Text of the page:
________________________________________________________________________________________________________________________________________________________________________________________________________________________________________________________________________________________


Migrate

Migrate

  • Sentence from text- Philpe’s family migrates from Virginia to Florida every year to pick oranges.


What are words worth vocabulary instruction worth its weight in gold

Schwartz & Raphael, 1985

What is it?

What is it like?

To move regularly from one region to another

moving around

Part of speech

relocating

verb

migrate

traveling

people working for seasonal jobs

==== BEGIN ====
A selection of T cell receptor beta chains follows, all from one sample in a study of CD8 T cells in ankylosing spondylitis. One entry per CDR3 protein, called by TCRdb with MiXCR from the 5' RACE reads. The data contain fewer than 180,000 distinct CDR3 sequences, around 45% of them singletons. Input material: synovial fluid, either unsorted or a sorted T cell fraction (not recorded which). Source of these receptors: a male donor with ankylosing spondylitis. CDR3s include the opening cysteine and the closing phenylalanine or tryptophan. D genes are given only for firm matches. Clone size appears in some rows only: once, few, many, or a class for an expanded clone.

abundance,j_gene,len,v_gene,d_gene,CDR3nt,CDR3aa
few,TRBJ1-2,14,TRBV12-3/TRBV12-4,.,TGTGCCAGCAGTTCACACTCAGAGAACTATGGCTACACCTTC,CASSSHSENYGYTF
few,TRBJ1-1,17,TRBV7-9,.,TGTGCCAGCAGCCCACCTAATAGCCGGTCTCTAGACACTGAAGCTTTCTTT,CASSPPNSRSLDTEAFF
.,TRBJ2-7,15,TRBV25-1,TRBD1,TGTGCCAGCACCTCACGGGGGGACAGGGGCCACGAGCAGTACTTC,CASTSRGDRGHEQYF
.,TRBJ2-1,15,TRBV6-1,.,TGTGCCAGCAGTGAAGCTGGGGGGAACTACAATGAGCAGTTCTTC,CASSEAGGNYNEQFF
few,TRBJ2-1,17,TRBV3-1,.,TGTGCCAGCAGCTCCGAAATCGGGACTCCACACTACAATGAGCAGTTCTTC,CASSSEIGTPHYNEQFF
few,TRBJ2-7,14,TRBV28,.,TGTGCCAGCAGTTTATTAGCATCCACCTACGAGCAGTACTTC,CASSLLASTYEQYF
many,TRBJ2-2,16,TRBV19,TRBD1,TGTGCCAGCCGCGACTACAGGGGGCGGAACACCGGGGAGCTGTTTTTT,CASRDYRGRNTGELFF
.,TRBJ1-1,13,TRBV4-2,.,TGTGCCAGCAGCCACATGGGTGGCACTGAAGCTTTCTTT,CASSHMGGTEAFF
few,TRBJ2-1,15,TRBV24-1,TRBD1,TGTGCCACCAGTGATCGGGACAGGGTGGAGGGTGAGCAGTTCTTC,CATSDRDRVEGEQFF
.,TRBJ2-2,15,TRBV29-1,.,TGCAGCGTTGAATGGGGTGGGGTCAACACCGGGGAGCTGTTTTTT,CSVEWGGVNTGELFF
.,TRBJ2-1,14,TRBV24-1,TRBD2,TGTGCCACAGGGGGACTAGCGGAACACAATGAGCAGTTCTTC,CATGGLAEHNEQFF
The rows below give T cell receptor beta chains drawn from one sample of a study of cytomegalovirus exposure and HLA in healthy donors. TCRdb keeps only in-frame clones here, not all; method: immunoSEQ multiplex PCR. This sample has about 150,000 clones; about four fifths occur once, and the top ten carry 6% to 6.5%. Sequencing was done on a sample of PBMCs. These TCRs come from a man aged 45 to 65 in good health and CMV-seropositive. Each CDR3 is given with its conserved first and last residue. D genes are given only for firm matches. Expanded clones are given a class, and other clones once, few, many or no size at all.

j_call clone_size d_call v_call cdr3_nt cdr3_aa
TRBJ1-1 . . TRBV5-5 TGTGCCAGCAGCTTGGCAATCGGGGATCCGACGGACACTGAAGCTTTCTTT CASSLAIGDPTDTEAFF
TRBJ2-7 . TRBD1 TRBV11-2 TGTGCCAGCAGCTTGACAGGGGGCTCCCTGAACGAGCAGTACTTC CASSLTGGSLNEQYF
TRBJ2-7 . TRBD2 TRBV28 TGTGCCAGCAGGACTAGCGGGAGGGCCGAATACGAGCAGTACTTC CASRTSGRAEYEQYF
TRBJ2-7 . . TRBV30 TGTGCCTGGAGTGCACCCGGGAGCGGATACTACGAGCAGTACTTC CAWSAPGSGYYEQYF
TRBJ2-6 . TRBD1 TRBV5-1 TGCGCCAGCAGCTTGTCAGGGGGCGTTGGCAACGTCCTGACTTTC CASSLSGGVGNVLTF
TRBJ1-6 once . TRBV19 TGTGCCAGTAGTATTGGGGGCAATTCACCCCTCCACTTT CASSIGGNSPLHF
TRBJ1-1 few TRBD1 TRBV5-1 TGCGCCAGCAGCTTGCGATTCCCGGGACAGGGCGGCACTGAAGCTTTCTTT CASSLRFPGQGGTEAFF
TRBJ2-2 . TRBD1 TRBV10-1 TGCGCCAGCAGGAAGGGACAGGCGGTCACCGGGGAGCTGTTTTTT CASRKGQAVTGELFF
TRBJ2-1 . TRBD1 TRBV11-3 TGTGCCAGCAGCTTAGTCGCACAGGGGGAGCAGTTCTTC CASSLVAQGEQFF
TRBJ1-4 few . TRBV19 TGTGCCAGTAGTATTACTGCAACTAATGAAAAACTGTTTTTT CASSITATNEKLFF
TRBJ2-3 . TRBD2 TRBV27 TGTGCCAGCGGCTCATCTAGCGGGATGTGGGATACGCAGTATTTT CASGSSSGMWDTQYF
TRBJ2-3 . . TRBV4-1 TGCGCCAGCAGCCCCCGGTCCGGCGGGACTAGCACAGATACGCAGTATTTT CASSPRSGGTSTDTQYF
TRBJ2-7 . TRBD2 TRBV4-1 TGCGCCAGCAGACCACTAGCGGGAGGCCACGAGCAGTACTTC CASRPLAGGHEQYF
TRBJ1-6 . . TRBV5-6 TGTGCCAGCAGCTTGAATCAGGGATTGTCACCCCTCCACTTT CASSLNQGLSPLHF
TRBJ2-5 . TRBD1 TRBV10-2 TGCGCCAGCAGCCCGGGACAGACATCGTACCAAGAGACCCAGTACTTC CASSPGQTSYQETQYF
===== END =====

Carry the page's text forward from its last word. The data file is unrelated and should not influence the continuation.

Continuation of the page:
birds

Nomads

What are some examples?


What are words worth vocabulary instruction worth its weight in gold

Your Turn


What are words worth vocabulary instruction worth its weight in gold

Word Map

What is it like?

What is it?

Part of speech

Scaffold

What are some examples?


Frayer model

Frayer Model

Definition

Characteristics

An extreme state of agitation.

Stress, anxiety, tension, hostility,

Tears, physical symptoms

SWIVET

First, last week of school.

Sitting on the porch reading

Bubble bath

Unexpected guests for dinner

Lounging by the pool

Four projects due

Examples

Non-Examples


Frayer model1

Frayer Model

Definition

Characteristics

What is a Noun?

Examples

Non-Examples


Fryer model

Fryer Model

Visual Representation

Term

sphere

Personal Association

Definition

My ball is the shape of a sphere.

A round 3-D shape

sphere


What are words worth vocabulary instruction worth its weight in gold

PRIME SCIENCE &

PRIME SOCIAL STUDIES